Megan, Mason, Emma, Ellie and Brady 08.12.19
Better Together was founded on the belief we could reduce the number of children entering foster care, strengthen marriages, and keep families together without the help of the government.
We saw messy national problems—the tragedy of welfare, the breakdown of families—and got to work finding solutions at the local level using private funds, a network of volunteers, and the power of the local church.
The success we have achieved has exceeded our wildest expectations. As I reflect on 2019, three words come to mind: growth, opportunity, and gratitude.
Our impact is larger than ever. In 2019, our Better Families program served almost 600 children across Florida. Of those children, only two entered foster care.
Our Better Work program held 15 church-driven job fairs across 7 cities, serving 3,383 Job seekers in 2019 alone.
We earned national recognition from the Manhattan Institute at the 2019 Civil Society Awards, which gave us a platform to share inspirational stories that prove civil society is alive and well.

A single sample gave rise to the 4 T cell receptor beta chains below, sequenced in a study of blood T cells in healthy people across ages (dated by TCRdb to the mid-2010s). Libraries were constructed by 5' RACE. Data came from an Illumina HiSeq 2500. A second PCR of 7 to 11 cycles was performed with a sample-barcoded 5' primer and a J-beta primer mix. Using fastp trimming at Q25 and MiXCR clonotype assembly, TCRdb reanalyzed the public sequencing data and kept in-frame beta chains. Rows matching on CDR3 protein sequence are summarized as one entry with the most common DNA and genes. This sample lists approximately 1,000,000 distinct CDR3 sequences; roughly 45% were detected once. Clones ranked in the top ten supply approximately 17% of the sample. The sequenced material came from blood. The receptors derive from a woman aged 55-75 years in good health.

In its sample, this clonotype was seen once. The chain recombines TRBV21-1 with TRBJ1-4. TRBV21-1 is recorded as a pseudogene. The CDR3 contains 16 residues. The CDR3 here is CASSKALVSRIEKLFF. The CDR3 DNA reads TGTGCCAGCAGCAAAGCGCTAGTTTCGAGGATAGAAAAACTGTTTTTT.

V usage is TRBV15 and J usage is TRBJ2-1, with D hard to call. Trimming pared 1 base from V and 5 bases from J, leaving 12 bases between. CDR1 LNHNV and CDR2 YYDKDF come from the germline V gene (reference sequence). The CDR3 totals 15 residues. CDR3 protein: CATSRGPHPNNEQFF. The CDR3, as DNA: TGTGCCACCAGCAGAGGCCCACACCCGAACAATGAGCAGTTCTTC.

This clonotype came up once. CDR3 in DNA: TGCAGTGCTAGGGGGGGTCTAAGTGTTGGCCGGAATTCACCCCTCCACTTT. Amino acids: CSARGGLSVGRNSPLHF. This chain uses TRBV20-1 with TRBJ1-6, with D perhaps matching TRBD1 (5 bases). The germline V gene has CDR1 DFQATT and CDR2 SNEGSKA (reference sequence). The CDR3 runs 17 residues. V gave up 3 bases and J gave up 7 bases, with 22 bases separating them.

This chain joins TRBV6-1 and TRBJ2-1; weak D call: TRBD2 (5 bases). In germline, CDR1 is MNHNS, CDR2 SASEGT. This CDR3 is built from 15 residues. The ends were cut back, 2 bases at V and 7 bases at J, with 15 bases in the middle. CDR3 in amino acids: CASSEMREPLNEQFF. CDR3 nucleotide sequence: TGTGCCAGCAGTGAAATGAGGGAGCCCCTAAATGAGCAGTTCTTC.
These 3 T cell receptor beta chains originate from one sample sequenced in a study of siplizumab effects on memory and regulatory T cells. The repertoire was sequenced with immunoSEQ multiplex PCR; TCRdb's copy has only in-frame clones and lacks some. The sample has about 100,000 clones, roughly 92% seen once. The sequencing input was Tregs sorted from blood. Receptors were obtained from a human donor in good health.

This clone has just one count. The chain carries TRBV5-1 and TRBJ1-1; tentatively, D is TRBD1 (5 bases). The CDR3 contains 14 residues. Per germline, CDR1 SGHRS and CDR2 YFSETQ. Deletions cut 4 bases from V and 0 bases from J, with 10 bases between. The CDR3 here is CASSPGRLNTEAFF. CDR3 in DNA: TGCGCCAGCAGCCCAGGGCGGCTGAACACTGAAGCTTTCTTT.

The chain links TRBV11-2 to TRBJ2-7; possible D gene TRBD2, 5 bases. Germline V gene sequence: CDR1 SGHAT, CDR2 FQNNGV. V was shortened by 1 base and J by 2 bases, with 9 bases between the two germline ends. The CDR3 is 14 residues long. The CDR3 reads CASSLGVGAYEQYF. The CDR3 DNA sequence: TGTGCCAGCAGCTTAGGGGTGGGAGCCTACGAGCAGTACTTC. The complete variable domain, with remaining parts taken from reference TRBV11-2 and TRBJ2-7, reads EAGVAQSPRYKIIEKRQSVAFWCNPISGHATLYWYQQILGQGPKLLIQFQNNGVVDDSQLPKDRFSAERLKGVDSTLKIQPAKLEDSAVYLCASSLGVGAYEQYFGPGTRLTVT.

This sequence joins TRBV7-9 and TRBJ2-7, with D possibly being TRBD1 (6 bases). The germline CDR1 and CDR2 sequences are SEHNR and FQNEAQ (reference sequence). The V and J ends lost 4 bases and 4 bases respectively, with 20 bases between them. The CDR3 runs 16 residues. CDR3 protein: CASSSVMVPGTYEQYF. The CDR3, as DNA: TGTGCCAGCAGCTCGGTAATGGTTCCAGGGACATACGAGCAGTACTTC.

Like most things in life, our success came with growing pains. We had to make some tough decisions, including the closing of our Abilene office, and moving away from our city-based job fair model.
But we began to work smarter. Our team developed a new, scalable model that allowed us to train and support churches without spending too much staff time and money. Our budget decreased, while our impact increased.
Because of these changes, we trained 15 pilot churches in 2019 to test and drive a new job fair model which relies on only minimal consultation from our staff. Their job fairs were very successful, with outcomes similar to our staff-driven job fairs of prior years. Like the families we serve, our church partners have become self-sufficient in this ministry, allowing us to grow our impact exponentially.
Looking ahead, I’m excited to expand our Better Families program in Florida, starting in Sarasota and Manatee County. We are finishing plans for a Nationwide Day of Second Chances, when we will partner with over 50 churches to hold simultaneous “Second Chance Job Fairs” across 20 major cities.
Together, we will connect 10,000 citizens returning from prison—and facing other barriers to work—with job opportunities over the course of a single day.
I am full of gratitude for our staff, volunteers, church partners, donors and other community partners. Their compassion and selfless dedication allows us to see what is possible when people come together voluntarily to make communities stronger.